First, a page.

Partners and collaboration

The student will receive co-supervision from Dr Kistler at the Smithsonian Institute. This will include at least one short visit to the Smithsonian and group there to gain skills. 

Further details

Further details on how to contact the supervisor for this project and how to apply for this project can be found here: 

For any enquiries related to this project please contact Professor Robin G Allaby, [email protected].

To apply to this project: 

  • You must include a CENTA studentship application form, downloadable from: CENTA Studentship Application Form 2024. 
  • You must include a CV with the names of at least two referees (preferably three) who can comment on your academic abilities. 
  • Please submit your application and complete the host institution application process via: Complete the online application form – selecting course code P-C1PB (Life Sciences PhD); from here you will be taken through to another screen where you can select your desired project. Please enter “NERC studentship” in the Finance section and add Nikki Glover, [email protected] as the scholarship contact. Please also complete the CENTA application form 2024 and submit via email to [email protected].  Please quote CENTA 2024-W16 when completing the application form. 

 Applications must be submitted by 23:59 GMT on Wednesday 10th January 2024. 

Possible timeline

Year 1

Initial ancient DNA retrieval and screening of samples. Selection of samples to take forward to genome sequencing, initial generation of archaeogenomes by NovaSeq. 

Year 2

Bioinformatic processing of archaeogenomes, mapping to modern genomes. Population structure based analyses, analysis of domesticate gene content. 

Year 3

Commence thesis writing. Continued genome analysis, preparation of papers. Presentation of findings at international conferences (e.g. ISBA).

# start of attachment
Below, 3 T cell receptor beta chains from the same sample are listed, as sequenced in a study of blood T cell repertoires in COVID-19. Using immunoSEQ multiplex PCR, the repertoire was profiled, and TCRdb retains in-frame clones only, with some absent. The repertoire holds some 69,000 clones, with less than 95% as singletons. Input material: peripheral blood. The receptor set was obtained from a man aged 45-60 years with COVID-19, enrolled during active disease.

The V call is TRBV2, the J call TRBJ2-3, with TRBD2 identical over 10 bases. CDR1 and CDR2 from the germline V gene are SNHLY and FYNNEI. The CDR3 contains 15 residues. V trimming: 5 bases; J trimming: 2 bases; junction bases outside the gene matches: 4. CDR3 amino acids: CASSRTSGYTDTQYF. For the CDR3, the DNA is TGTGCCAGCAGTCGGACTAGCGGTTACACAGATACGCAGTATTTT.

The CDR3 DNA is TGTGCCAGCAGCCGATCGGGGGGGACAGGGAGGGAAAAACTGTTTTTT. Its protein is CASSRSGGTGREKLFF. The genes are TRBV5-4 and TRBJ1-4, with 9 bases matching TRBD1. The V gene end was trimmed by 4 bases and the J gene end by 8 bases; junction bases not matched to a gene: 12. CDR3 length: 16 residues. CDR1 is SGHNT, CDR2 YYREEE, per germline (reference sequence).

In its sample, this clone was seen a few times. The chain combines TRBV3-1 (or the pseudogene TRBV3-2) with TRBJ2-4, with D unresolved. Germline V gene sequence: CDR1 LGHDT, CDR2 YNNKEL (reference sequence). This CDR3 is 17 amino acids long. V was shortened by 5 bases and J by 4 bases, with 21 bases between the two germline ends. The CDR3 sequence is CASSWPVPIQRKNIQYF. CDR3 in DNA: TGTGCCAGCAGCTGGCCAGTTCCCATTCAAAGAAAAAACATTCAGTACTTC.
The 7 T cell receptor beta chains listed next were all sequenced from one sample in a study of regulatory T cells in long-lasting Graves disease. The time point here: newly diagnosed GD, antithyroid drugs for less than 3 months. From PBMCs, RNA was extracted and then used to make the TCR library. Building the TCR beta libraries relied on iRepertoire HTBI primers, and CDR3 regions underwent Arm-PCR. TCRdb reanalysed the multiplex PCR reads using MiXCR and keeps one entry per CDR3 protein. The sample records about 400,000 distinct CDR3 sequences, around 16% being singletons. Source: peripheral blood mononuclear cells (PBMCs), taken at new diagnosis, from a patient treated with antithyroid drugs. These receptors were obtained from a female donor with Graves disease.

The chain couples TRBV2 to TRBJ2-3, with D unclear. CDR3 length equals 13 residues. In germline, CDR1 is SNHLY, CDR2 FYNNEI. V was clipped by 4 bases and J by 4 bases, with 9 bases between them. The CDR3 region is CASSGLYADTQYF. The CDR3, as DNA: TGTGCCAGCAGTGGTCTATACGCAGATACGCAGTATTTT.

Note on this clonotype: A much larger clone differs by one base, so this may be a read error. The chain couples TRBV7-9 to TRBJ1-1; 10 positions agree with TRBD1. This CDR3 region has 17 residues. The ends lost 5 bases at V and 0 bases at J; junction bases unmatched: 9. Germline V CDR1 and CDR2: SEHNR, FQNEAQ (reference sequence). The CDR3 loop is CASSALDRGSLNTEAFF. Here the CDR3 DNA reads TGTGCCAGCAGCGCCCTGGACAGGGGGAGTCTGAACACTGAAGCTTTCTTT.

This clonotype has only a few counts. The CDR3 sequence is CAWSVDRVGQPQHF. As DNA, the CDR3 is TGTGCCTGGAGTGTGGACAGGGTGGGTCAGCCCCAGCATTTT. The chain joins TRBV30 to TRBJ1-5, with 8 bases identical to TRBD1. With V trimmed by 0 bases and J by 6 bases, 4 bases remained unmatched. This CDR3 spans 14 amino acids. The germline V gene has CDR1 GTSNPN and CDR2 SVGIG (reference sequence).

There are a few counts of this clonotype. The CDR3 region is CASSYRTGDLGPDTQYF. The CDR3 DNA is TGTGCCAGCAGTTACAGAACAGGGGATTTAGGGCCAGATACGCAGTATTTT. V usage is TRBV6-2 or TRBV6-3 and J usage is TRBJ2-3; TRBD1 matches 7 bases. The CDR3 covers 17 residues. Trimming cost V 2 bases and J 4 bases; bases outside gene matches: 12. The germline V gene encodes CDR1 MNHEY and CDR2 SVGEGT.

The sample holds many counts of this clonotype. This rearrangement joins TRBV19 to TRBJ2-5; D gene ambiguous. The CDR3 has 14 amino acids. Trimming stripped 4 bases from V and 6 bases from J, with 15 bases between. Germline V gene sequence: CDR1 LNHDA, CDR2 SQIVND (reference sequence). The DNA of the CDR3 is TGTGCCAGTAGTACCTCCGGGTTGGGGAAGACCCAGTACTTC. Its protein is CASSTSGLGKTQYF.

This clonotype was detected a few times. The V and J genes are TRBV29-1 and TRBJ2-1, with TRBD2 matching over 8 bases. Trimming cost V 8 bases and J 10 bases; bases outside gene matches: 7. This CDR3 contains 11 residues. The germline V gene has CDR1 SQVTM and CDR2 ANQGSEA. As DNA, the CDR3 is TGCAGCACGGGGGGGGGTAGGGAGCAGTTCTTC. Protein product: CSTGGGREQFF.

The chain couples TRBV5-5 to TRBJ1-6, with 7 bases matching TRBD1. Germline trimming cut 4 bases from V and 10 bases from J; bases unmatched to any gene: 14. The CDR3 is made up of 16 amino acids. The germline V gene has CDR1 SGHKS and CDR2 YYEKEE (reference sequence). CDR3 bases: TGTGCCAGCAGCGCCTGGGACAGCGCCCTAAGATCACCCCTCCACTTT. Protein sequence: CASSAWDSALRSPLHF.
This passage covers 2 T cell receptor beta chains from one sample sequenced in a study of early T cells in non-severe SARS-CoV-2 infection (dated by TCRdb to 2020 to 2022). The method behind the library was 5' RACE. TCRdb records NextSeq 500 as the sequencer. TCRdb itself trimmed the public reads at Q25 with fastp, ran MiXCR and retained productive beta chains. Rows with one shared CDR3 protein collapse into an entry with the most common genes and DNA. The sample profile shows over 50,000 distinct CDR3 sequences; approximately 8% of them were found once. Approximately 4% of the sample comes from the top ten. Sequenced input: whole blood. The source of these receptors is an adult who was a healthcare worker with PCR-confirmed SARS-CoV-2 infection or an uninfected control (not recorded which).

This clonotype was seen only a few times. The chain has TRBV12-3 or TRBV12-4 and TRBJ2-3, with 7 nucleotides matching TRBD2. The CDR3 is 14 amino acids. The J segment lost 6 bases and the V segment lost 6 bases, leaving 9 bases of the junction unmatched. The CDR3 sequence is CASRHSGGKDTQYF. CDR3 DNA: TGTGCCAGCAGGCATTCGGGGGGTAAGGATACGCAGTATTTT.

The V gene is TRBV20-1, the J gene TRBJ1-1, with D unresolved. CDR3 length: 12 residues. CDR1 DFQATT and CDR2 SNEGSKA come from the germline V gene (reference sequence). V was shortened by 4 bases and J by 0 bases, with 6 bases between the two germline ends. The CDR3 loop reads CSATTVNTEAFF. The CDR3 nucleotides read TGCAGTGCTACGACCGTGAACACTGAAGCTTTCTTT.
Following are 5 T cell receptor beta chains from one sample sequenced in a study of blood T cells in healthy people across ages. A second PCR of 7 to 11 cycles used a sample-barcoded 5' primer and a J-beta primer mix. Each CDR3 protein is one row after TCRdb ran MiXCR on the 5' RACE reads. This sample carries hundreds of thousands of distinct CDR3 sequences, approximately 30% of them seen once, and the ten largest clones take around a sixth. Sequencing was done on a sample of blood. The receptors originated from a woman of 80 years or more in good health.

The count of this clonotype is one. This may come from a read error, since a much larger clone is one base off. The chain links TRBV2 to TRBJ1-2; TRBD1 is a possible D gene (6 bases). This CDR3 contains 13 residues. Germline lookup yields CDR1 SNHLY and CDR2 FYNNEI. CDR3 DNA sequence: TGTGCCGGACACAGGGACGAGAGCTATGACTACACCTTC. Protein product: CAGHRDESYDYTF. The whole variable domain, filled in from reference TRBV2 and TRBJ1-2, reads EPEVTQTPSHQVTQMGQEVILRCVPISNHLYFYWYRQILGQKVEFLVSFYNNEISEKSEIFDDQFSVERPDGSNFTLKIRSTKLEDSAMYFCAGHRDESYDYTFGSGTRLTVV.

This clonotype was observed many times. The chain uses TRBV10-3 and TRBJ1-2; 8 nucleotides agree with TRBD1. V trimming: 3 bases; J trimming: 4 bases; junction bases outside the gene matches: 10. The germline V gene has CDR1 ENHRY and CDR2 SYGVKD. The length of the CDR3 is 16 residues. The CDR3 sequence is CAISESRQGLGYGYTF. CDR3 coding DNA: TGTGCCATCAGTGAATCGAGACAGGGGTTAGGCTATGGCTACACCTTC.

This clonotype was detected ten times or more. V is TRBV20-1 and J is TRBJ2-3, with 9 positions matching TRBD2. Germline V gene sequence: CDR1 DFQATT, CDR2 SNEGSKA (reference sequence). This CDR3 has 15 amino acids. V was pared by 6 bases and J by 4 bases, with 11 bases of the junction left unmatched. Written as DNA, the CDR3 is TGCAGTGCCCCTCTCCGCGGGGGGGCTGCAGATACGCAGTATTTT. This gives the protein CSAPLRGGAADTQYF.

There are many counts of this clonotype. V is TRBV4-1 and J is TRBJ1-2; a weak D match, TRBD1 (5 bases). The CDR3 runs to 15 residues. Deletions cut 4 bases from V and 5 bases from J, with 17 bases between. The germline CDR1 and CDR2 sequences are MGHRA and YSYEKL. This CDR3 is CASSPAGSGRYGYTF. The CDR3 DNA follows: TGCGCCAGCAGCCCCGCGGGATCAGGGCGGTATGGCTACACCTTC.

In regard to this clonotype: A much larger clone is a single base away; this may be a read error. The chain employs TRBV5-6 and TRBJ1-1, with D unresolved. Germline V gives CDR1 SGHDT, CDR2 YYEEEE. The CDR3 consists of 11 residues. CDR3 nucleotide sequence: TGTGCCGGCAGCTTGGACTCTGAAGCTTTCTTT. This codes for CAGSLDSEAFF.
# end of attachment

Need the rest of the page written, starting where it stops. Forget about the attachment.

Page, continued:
Further reading

Allaby RG, Stevens CJ, Kistler L, Fuller DQ (2021) Emerging evidence of plant domestication as a landscale-level process. Trends Ecol. Evol. 37:268-279.  

Kistler K, Maezumi SY, Gregorio de Souza J, Przelomska NAS, Costa FM, SmithO, Loiselle H, Ramos-Madrigal J, Wales N, Ribeiro ER, Morrison RR, Grimaldo C, Prous AP, Arriaza B, Gilbert MTP, Oliveira Freitas F, Allaby RG (2018) Multiproxy evidence highlights a complex evolutionary legacy of maize in South America Science 362:1309–1313 

Kistler L, Thaker HB, VanDewarker AM, Domic A, Berström A, George RJ, Harper TK, Allaby RG, Hirth K, Kennett DJ (2020) Archaelogical Central American maize genomes suggest ancient gene flow from South America. Proc. Natl. Acad. Sci. U.S.A. 117:33124-33129 

Smith O, Nicholson WV, Kistler L, Mace E, Clapham A, Rose P, Stevens C, Ware R, Samavedam S, Barker G, Jordan D, Fuller DQ, Allaby RG (2019) A domestication history of dynamic adaptation and genomic deterioration in Sorghum. Nature Plants 5:369-379. 


If another period of lockdown should occur, much of the work of this project could be carried out remotely after initial DNA processing. This part of the work could be carried out in a relatively short time period (ie 2 months). Reduction in contact would be achieved by cancelling international trips.